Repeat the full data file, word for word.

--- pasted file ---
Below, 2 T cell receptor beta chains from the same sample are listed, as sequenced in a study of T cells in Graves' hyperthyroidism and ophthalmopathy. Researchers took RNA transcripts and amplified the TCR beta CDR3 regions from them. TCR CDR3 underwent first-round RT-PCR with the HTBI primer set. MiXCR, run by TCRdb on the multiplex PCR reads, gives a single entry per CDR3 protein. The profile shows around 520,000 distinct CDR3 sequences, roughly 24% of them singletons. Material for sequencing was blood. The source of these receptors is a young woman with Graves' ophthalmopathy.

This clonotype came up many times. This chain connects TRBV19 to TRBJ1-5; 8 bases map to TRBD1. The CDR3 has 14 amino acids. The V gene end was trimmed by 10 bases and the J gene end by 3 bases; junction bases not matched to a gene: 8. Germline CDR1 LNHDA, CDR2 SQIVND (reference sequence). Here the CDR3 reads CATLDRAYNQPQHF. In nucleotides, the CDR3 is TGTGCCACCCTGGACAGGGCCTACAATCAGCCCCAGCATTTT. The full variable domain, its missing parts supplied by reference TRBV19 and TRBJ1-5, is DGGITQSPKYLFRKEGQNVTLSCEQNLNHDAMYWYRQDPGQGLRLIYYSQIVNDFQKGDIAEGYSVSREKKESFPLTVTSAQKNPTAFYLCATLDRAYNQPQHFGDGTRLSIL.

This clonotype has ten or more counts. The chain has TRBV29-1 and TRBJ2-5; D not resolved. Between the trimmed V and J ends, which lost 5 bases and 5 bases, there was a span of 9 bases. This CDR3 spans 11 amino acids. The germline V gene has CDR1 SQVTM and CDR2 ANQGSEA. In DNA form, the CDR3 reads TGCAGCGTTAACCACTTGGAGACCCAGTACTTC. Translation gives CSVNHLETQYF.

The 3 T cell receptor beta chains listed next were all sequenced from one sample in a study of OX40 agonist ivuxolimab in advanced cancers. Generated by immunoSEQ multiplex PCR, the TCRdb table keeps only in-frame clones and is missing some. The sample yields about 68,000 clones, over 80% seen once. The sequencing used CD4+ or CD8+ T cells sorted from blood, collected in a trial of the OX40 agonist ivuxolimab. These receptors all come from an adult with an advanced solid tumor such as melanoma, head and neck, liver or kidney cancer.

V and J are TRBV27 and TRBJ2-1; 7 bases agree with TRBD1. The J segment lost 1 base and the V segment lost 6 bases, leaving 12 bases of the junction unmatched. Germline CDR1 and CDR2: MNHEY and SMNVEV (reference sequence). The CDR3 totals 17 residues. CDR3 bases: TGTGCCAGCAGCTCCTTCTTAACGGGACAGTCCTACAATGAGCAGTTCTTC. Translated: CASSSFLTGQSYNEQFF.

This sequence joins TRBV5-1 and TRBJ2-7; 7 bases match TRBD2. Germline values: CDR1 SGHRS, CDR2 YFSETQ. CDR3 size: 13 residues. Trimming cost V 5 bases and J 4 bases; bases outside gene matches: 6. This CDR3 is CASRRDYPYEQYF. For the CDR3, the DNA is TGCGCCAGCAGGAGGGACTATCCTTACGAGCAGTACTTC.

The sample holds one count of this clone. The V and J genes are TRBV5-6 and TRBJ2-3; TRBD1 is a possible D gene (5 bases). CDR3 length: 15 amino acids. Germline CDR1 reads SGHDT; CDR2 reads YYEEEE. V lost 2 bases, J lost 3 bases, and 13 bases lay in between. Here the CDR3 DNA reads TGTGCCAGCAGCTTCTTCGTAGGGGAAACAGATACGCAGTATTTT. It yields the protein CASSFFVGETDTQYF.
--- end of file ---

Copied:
Below, 2 T cell receptor beta chains from the same sample are listed, as sequenced in a study of T cells in Graves' hyperthyroidism and ophthalmopathy. Researchers took RNA transcripts and amplified the TCR beta CDR3 regions from them. TCR CDR3 underwent first-round RT-PCR with the HTBI primer set. MiXCR, run by TCRdb on the multiplex PCR reads, gives a single entry per CDR3 protein. The profile shows around 520,000 distinct CDR3 sequences, roughly 24% of them singletons. Material for sequencing was blood. The source of these receptors is a young woman with Graves' ophthalmopathy.

This clonotype came up many times. This chain connects TRBV19 to TRBJ1-5; 8 bases map to TRBD1. The CDR3 has 14 amino acids. The V gene end was trimmed by 10 bases and the J gene end by 3 bases; junction bases not matched to a gene: 8. Germline CDR1 LNHDA, CDR2 SQIVND (reference sequence). Here the CDR3 reads CATLDRAYNQPQHF. In nucleotides, the CDR3 is TGTGCCACCCTGGACAGGGCCTACAATCAGCCCCAGCATTTT. The full variable domain, its missing parts supplied by reference TRBV19 and TRBJ1-5, is DGGITQSPKYLFRKEGQNVTLSCEQNLNHDAMYWYRQDPGQGLRLIYYSQIVNDFQKGDIAEGYSVSREKKESFPLTVTSAQKNPTAFYLCATLDRAYNQPQHFGDGTRLSIL.

This clonotype has ten or more counts. The chain has TRBV29-1 and TRBJ2-5; D not resolved. Between the trimmed V and J ends, which lost 5 bases and 5 bases, there was a span of 9 bases. This CDR3 spans 11 amino acids. The germline V gene has CDR1 SQVTM and CDR2 ANQGSEA. In DNA form, the CDR3 reads TGCAGCGTTAACCACTTGGAGACCCAGTACTTC. Translation gives CSVNHLETQYF.

The 3 T cell receptor beta chains listed next were all sequenced from one sample in a study of OX40 agonist ivuxolimab in advanced cancers. Generated by immunoSEQ multiplex PCR, the TCRdb table keeps only in-frame clones and is missing some. The sample yields about 68,000 clones, over 80% seen once. The sequencing used CD4+ or CD8+ T cells sorted from blood, collected in a trial of the OX40 agonist ivuxolimab. These receptors all come from an adult with an advanced solid tumor such as melanoma, head and neck, liver or kidney cancer.

V and J are TRBV27 and TRBJ2-1; 7 bases agree with TRBD1. The J segment lost 1 base and the V segment lost 6 bases, leaving 12 bases of the junction unmatched. Germline CDR1 and CDR2: MNHEY and SMNVEV (reference sequence). The CDR3 totals 17 residues. CDR3 bases: TGTGCCAGCAGCTCCTTCTTAACGGGACAGTCCTACAATGAGCAGTTCTTC. Translated: CASSSFLTGQSYNEQFF.

This sequence joins TRBV5-1 and TRBJ2-7; 7 bases match TRBD2. Germline values: CDR1 SGHRS, CDR2 YFSETQ. CDR3 size: 13 residues. Trimming cost V 5 bases and J 4 bases; bases outside gene matches: 6. This CDR3 is CASRRDYPYEQYF. For the CDR3, the DNA is TGCGCCAGCAGGAGGGACTATCCTTACGAGCAGTACTTC.

The sample holds one count of this clone. The V and J genes are TRBV5-6 and TRBJ2-3; TRBD1 is a possible D gene (5 bases). CDR3 length: 15 amino acids. Germline CDR1 reads SGHDT; CDR2 reads YYEEEE. V lost 2 bases, J lost 3 bases, and 13 bases lay in between. Here the CDR3 DNA reads TGTGCCAGCAGCTTCTTCGTAGGGGAAACAGATACGCAGTATTTT. It yields the protein CASSFFVGETDTQYF.